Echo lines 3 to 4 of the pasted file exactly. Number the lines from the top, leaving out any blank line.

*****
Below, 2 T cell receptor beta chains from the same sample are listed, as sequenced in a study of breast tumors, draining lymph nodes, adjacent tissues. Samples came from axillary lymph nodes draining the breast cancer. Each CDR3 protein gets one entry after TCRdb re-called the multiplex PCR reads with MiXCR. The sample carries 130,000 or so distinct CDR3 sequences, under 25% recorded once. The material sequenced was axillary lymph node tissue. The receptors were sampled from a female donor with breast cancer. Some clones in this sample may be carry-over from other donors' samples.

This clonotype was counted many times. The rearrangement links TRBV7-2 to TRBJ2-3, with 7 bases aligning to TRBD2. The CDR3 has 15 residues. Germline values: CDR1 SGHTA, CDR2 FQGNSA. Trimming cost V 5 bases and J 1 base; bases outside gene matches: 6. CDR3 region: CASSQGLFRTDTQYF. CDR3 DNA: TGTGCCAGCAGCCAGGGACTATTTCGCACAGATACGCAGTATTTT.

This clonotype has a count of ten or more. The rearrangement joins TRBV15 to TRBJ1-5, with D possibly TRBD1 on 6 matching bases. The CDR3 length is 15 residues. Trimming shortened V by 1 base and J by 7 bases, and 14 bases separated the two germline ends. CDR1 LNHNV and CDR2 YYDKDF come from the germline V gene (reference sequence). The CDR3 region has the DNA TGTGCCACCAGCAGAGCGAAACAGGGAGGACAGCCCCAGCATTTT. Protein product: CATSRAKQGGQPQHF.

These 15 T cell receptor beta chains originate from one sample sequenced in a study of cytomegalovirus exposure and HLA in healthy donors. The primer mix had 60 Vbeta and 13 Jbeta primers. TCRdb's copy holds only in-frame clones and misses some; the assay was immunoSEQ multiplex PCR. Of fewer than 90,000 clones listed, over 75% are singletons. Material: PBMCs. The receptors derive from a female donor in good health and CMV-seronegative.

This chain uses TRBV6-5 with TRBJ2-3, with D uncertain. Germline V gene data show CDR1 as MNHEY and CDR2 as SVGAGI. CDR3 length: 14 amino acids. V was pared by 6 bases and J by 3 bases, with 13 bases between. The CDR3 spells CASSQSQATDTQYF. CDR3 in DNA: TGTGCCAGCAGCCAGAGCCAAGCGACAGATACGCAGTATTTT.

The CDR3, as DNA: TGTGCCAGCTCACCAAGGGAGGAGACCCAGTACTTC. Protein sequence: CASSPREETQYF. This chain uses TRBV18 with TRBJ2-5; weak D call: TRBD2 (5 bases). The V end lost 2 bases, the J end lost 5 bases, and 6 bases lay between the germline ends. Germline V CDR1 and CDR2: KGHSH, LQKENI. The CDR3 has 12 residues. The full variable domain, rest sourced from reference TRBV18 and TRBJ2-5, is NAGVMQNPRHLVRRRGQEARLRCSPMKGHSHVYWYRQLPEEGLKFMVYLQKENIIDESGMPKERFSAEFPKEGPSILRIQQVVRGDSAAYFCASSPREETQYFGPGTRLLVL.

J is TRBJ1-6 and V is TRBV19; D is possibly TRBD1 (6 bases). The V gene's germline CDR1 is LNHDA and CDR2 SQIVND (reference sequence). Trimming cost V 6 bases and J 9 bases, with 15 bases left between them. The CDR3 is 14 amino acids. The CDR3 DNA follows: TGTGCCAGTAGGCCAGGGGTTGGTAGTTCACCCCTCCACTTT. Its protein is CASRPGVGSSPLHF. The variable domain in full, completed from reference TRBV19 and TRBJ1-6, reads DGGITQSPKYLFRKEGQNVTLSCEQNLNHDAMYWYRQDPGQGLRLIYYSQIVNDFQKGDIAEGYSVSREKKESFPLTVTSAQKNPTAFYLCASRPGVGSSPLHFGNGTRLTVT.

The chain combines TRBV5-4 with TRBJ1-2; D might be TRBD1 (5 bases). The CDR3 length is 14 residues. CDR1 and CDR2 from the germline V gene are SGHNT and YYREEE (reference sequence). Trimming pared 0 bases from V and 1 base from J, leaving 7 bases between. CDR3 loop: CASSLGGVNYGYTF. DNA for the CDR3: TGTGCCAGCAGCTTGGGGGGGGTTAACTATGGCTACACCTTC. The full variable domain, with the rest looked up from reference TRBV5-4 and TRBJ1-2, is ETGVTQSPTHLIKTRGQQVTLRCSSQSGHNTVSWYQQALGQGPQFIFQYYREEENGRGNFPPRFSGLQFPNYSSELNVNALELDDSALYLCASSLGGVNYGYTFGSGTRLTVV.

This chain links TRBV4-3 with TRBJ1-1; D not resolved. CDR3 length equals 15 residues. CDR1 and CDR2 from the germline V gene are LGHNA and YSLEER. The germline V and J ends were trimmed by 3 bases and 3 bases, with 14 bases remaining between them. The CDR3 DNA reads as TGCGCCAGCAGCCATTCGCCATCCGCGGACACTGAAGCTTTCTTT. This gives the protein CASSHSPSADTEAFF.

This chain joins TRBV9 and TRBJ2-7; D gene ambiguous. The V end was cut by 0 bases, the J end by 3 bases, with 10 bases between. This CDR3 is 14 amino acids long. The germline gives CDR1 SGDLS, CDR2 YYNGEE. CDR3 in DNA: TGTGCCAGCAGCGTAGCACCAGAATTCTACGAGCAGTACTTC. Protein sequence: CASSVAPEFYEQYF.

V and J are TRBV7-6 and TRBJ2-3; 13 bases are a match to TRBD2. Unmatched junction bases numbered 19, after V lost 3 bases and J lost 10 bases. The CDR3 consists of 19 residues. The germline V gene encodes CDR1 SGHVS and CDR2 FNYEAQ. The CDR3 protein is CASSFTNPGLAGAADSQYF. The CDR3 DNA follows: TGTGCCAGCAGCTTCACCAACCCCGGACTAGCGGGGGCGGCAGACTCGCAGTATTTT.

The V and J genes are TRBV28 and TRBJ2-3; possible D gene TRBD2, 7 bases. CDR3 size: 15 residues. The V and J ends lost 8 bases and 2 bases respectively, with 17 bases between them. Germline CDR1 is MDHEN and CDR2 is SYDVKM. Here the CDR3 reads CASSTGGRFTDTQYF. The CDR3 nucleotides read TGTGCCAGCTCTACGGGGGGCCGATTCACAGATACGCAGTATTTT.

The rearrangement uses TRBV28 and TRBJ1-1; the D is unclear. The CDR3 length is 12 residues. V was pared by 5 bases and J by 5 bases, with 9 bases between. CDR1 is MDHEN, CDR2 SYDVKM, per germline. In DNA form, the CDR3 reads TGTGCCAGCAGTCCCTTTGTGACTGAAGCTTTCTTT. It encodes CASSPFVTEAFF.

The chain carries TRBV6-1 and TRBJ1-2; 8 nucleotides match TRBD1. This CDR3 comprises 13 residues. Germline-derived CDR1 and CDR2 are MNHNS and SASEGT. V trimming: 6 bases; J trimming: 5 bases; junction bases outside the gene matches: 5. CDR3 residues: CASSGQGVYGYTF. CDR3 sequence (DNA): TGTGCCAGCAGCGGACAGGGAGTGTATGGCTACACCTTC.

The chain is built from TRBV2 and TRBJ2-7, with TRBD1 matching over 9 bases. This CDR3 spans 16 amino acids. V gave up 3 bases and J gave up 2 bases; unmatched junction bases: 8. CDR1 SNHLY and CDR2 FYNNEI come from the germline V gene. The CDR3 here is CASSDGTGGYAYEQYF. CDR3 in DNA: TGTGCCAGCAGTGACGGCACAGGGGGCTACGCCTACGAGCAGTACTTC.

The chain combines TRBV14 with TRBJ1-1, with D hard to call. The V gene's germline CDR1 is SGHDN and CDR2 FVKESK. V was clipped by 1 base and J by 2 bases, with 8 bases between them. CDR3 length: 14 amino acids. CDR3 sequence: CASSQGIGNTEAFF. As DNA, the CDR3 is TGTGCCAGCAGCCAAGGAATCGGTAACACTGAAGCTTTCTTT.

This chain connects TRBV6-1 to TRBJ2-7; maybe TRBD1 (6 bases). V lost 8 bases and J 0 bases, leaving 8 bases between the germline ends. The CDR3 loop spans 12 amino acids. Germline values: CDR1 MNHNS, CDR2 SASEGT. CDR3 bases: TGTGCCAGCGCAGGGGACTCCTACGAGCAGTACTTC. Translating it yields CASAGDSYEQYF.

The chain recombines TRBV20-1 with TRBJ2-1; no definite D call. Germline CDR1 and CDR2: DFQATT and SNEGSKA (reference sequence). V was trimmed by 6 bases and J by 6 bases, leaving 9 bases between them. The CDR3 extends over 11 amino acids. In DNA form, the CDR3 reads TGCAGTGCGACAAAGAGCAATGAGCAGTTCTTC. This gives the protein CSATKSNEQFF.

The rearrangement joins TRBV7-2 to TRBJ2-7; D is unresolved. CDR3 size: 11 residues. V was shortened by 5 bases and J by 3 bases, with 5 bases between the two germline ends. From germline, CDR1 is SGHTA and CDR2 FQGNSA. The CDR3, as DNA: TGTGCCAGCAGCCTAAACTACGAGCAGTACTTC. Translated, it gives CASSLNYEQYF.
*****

This clonotype has a count of ten or more. The rearrangement joins TRBV15 to TRBJ1-5, with D possibly TRBD1 on 6 matching bases. The CDR3 length is 15 residues. Trimming shortened V by 1 base and J by 7 bases, and 14 bases separated the two germline ends. CDR1 LNHNV and CDR2 YYDKDF come from the germline V gene (reference sequence). The CDR3 region has the DNA TGTGCCACCAGCAGAGCGAAACAGGGAGGACAGCCCCAGCATTTT. Protein product: CATSRAKQGGQPQHF.

These 15 T cell receptor beta chains originate from one sample sequenced in a study of cytomegalovirus exposure and HLA in healthy donors. The primer mix had 60 Vbeta and 13 Jbeta primers. TCRdb's copy holds only in-frame clones and misses some; the assay was immunoSEQ multiplex PCR. Of fewer than 90,000 clones listed, over 75% are singletons. Material: PBMCs. The receptors derive from a female donor in good health and CMV-seronegative.